Eventually, they let him go and he sinks to the ocean floor.

    In this scene, the surface looks at least like 50m away, if not more.
    But in fact, the scene was shot in a 5m deep pool.

    This means one does not have to be in really deep water to get the most amazing make-believe shots.
    Last edited by Echidna; 06-20-2015 at 10:43 PM.

  14. #14
    Senior Member Pod of Texas Seatan's Avatar
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    I get what you're saying, but in my opinion it is no problem to take air underwater as long as you know to continuously release it on the way up, as long as you don't do it more than one time. Otherwise you need surface intervals. Most ocean free divers have SCUBA training as well, or at least understand the physics of breathing underwater. It's NOT a problem to swim down 90 feet, take a breath off a SCUBA unit and exhale it as you rise as long as you make sure you are releasing enough air as you go up. I don't think it really sets that bad of an example for kids, either, as I can't imagine how any kid would be in this situation unless they were a SCUBA diver. (Of course I'm not sure I remember what episode this was, either... I have a terrible memory.). Mixing freediving and SCUBA is not super complicated unless you do it multiple times a day (in that case you need a computer) you simply need to be certified in SCUBA and have lots of SCUBA experience so you understand the intricacies of air under water. Continual exhalation as you slowly make a controlled ascent makes taking air underwater fairly simple. No, it's not as safe as holding your breath from the surface or continuously breathing from a regulator, but it's not that dangerous if you know what you are doing and it's a lot safer than blacking out underwater because you freedived too deep and can't make it up. Not that I think anyone should ever use a SCUBA unit without proper training. I just think we make it seem a little more advanced and ominous than it really is. Anyone who has seen the "air filled plastic bottle" effect underwater can appreciate how air under pressure works and should be able to breathe from a tank underwater then rise slowly to the surface while exhaling the whole time. You can feel the air in your lungs expand as you rise, so if you are calm and cool and continously exhaling, you will be fine.

    As for buoyancy there is no set level where a person magically becomes neutrally buoyant. If you are solid muscle you may be neutrally bouyant at fifteen feet. If you are all breast and booty you may not be neutrally bouyant until sixty feet. That's why people wear weights: to achieve neutral buoyancy at whatever depth they want to. I myself think the closer to the surface the better as reds are fazed out every meter you go down. The most vivid shots are the ones with lots of sunlight penetrating the water. Even adding a red lense just adds color on top of lost color--it doesn't actually restore the real color. Though I LOVE my red lens SCUBA goggles! I am as bouyant as hell. To be neutrally bouyant in salt water without weights I would have to go down really far. Not worth it IMO--I will just use weights.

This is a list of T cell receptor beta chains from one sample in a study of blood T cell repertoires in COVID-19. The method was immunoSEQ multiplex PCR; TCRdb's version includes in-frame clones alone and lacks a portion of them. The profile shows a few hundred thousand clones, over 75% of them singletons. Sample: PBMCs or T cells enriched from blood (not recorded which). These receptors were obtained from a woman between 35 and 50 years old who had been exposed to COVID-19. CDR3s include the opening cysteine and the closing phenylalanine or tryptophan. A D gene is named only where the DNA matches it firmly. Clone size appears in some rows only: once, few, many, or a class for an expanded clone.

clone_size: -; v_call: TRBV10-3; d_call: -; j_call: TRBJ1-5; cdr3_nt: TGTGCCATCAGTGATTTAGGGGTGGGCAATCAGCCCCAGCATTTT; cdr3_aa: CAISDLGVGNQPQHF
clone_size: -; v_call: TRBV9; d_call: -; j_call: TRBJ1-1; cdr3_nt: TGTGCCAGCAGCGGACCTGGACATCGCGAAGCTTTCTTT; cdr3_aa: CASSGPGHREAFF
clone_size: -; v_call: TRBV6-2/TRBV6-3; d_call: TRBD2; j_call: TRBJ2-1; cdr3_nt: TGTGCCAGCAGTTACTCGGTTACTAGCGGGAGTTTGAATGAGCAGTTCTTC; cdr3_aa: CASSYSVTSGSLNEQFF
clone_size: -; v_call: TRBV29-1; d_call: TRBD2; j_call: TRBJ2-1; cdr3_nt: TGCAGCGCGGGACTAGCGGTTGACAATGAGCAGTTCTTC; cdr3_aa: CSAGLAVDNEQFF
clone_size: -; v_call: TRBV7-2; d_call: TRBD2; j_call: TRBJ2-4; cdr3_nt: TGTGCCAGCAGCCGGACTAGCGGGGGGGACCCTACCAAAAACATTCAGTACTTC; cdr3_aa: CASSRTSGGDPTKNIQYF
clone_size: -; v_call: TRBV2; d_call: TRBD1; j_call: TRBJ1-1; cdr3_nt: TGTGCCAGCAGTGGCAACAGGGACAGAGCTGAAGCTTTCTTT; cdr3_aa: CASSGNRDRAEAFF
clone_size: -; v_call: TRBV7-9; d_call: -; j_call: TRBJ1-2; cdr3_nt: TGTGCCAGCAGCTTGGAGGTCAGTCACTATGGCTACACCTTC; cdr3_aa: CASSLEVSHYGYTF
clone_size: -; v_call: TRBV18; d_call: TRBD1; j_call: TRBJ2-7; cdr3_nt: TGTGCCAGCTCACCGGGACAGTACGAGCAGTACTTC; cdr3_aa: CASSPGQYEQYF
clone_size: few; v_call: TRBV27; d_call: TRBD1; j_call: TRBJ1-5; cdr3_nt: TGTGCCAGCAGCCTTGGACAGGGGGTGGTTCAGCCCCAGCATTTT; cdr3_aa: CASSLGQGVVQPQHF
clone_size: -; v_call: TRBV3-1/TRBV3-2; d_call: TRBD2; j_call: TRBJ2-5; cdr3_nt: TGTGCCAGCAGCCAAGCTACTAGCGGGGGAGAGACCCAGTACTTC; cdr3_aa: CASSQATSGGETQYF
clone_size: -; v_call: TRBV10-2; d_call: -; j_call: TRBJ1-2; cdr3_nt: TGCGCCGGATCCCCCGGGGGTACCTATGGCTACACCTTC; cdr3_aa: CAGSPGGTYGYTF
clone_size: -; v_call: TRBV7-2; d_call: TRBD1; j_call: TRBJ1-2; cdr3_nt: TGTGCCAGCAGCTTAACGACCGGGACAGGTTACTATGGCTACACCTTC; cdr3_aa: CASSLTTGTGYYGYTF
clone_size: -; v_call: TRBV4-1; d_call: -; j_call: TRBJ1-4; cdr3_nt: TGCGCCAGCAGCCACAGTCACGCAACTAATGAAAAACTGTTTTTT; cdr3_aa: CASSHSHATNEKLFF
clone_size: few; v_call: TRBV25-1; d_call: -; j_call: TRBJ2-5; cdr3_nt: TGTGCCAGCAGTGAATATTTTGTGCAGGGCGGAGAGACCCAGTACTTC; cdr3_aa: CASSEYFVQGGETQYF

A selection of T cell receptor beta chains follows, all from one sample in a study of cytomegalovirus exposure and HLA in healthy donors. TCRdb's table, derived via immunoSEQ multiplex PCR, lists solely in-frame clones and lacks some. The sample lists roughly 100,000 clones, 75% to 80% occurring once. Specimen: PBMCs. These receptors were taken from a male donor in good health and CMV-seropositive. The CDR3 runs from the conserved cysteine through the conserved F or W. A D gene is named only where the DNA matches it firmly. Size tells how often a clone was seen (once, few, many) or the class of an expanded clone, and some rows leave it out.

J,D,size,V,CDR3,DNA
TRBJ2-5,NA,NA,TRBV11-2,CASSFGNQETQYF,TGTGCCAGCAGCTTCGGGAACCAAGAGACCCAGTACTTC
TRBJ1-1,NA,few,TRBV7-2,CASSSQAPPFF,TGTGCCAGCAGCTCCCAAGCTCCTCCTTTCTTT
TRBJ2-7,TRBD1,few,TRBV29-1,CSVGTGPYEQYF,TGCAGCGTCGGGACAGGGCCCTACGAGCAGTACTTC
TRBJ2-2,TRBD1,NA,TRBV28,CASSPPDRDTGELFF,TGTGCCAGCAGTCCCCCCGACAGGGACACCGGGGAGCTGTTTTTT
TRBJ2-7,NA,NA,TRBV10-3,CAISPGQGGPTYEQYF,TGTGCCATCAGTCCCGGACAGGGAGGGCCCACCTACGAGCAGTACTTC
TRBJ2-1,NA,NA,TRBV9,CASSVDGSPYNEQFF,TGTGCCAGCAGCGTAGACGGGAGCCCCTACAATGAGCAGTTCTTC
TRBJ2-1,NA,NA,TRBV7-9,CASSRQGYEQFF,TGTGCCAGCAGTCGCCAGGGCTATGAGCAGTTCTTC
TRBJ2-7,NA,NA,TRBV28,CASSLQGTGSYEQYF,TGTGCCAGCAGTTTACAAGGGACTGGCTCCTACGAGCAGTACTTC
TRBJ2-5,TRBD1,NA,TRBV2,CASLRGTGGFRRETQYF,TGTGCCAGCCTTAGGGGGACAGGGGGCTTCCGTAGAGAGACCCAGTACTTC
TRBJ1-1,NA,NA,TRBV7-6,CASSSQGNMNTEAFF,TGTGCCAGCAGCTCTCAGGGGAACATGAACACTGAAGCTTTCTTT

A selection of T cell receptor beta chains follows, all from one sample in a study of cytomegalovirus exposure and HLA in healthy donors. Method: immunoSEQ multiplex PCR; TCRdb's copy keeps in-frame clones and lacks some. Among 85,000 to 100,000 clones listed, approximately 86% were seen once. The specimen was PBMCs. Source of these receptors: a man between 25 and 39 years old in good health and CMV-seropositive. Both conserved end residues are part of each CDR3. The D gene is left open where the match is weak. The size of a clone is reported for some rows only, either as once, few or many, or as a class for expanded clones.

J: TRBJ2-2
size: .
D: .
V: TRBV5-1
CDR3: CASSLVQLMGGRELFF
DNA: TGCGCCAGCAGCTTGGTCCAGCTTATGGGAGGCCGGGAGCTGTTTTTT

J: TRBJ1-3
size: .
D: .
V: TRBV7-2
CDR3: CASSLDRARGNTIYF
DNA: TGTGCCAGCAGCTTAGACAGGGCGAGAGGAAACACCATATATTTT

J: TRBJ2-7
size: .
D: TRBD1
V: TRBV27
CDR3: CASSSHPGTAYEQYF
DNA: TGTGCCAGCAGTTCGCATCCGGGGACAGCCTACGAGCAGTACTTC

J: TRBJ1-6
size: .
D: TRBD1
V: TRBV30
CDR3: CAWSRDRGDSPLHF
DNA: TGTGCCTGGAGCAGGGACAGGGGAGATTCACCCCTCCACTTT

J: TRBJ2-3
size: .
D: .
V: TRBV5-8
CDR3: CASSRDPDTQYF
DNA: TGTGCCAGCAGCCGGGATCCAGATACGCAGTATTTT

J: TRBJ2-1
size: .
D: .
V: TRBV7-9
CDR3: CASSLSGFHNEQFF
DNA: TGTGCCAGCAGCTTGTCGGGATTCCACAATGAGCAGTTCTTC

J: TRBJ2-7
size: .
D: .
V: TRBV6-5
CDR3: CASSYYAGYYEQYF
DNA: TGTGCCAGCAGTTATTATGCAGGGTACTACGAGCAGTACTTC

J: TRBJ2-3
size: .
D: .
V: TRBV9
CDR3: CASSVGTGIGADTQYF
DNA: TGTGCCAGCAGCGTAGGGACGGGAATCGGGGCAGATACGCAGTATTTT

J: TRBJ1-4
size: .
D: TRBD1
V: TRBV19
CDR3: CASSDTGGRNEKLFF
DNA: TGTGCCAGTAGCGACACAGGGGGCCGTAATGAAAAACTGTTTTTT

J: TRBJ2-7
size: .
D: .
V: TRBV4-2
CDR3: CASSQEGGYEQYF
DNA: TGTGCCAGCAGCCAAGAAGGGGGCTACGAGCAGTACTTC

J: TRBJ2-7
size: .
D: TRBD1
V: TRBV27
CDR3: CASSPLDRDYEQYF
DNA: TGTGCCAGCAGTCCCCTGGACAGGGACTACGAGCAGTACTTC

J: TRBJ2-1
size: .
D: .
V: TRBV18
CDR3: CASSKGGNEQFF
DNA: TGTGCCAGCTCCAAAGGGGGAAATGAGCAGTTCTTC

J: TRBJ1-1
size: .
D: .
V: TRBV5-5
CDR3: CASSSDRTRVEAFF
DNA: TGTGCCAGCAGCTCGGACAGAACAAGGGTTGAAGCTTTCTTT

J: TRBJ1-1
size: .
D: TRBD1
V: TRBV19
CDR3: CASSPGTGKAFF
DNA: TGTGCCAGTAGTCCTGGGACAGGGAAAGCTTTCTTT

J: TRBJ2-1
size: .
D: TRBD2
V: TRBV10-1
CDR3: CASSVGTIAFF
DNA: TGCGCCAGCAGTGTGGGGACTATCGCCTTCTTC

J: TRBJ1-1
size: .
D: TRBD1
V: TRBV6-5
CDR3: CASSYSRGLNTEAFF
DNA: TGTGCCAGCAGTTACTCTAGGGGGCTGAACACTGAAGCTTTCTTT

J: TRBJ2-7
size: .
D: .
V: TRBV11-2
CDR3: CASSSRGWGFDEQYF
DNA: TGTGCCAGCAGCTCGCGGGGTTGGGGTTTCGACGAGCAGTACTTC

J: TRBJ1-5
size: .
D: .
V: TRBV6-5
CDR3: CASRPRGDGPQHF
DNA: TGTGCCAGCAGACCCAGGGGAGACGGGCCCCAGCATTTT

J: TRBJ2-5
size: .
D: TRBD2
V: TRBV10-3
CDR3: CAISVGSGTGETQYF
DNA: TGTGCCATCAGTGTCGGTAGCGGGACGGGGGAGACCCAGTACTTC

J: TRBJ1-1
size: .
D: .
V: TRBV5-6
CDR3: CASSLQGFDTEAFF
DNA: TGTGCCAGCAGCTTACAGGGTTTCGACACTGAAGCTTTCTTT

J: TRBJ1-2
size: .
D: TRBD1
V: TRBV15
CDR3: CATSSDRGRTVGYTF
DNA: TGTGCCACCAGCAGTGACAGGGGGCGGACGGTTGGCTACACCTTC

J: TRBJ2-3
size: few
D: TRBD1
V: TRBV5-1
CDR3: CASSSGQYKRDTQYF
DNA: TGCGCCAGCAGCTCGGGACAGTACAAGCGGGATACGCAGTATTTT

Last edited by Seatan; 06-20-2015 at 10:42 PM.
    Once upon a time I was known as Seavanna. Going by Seatan these days. I always wanted to be the high lord of underwater hell.

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    Senior Member Pod of Texas Seatan's Avatar
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    What does bother me is how H2O seems to encourage freediving alone. Having someone on the surface with a stopwatch is not good enough. You should always dive with a buddy.
    Once upon a time I was known as Seavanna. Going by Seatan these days. I always wanted to be the high lord of underwater hell.

  16. #16
    Senior Member Euro Pod Echidna's Avatar
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    The episode I mean is in season 3, where Zane uses a trick to cheat Will.

    And yes, showing a freediver attempting a record while his "buddy" is standing on the boat looking at a watch with a worried face is...irresponsible at best.

  17. #17
    Quote Originally Posted by Echidna View Post
    The episode I mean is in season 3, where Zane uses a trick to cheat Will.

    And yes, showing a freediver attempting a record while his "buddy" is standing on the boat looking at a watch with a worried face is...irresponsible at best.
    Ohhhhh. I thought you meant like, a behind the scenes clip on YouTube or something. I had completely forgotten about that episode somehow and had no clue what you meant. That's not something I'd ever really realized enough to put into thought--I knew that you couldn't do it but I guess my mind just slipped that info up every time I watched that episode. Huh.

    I'm not sure if any kids watching it are gonna go out and be amateur freedivers or anything--I feel like the average person knows that holding your breath and swimming is really difficult and dangerous. I see your point, though. Irresponsible as heck, lol. :P